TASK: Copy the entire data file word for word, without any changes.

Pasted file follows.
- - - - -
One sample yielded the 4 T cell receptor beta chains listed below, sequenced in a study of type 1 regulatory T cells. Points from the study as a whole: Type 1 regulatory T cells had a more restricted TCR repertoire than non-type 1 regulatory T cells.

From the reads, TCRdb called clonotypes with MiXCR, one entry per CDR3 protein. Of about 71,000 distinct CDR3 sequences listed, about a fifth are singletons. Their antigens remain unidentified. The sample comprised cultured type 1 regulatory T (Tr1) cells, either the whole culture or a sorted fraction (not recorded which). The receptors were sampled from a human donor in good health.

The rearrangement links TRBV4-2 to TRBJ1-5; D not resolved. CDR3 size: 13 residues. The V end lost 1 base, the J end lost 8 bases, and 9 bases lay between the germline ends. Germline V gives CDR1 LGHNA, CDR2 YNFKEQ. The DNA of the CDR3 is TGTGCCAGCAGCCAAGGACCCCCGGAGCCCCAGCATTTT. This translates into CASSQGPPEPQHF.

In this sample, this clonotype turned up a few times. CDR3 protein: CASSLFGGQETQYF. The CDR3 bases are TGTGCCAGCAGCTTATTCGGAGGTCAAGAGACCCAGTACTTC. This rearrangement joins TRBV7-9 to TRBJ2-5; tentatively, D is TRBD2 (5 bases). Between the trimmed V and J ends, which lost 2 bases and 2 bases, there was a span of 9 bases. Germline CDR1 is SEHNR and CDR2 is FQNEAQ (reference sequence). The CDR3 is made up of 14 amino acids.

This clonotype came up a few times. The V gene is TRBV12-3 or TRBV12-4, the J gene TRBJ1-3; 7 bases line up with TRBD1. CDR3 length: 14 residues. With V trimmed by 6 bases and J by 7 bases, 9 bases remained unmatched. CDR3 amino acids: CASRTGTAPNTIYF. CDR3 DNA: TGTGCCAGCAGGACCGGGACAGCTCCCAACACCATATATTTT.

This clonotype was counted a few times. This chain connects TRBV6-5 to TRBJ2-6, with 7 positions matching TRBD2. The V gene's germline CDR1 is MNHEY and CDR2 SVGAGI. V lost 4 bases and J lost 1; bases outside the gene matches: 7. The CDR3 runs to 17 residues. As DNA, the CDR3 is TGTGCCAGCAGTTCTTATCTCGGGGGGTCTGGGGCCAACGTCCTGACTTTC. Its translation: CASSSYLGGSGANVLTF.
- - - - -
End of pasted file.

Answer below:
One sample yielded the 4 T cell receptor beta chains listed below, sequenced in a study of type 1 regulatory T cells. Points from the study as a whole: Type 1 regulatory T cells had a more restricted TCR repertoire than non-type 1 regulatory T cells.

From the reads, TCRdb called clonotypes with MiXCR, one entry per CDR3 protein. Of about 71,000 distinct CDR3 sequences listed, about a fifth are singletons. Their antigens remain unidentified. The sample comprised cultured type 1 regulatory T (Tr1) cells, either the whole culture or a sorted fraction (not recorded which). The receptors were sampled from a human donor in good health.

The rearrangement links TRBV4-2 to TRBJ1-5; D not resolved. CDR3 size: 13 residues. The V end lost 1 base, the J end lost 8 bases, and 9 bases lay between the germline ends. Germline V gives CDR1 LGHNA, CDR2 YNFKEQ. The DNA of the CDR3 is TGTGCCAGCAGCCAAGGACCCCCGGAGCCCCAGCATTTT. This translates into CASSQGPPEPQHF.

In this sample, this clonotype turned up a few times. CDR3 protein: CASSLFGGQETQYF. The CDR3 bases are TGTGCCAGCAGCTTATTCGGAGGTCAAGAGACCCAGTACTTC. This rearrangement joins TRBV7-9 to TRBJ2-5; tentatively, D is TRBD2 (5 bases). Between the trimmed V and J ends, which lost 2 bases and 2 bases, there was a span of 9 bases. Germline CDR1 is SEHNR and CDR2 is FQNEAQ (reference sequence). The CDR3 is made up of 14 amino acids.

This clonotype came up a few times. The V gene is TRBV12-3 or TRBV12-4, the J gene TRBJ1-3; 7 bases line up with TRBD1. CDR3 length: 14 residues. With V trimmed by 6 bases and J by 7 bases, 9 bases remained unmatched. CDR3 amino acids: CASRTGTAPNTIYF. CDR3 DNA: TGTGCCAGCAGGACCGGGACAGCTCCCAACACCATATATTTT.

This clonotype was counted a few times. This chain connects TRBV6-5 to TRBJ2-6, with 7 positions matching TRBD2. The V gene's germline CDR1 is MNHEY and CDR2 SVGAGI. V lost 4 bases and J lost 1; bases outside the gene matches: 7. The CDR3 runs to 17 residues. As DNA, the CDR3 is TGTGCCAGCAGTTCTTATCTCGGGGGGTCTGGGGCCAACGTCCTGACTTTC. Its translation: CASSSYLGGSGANVLTF.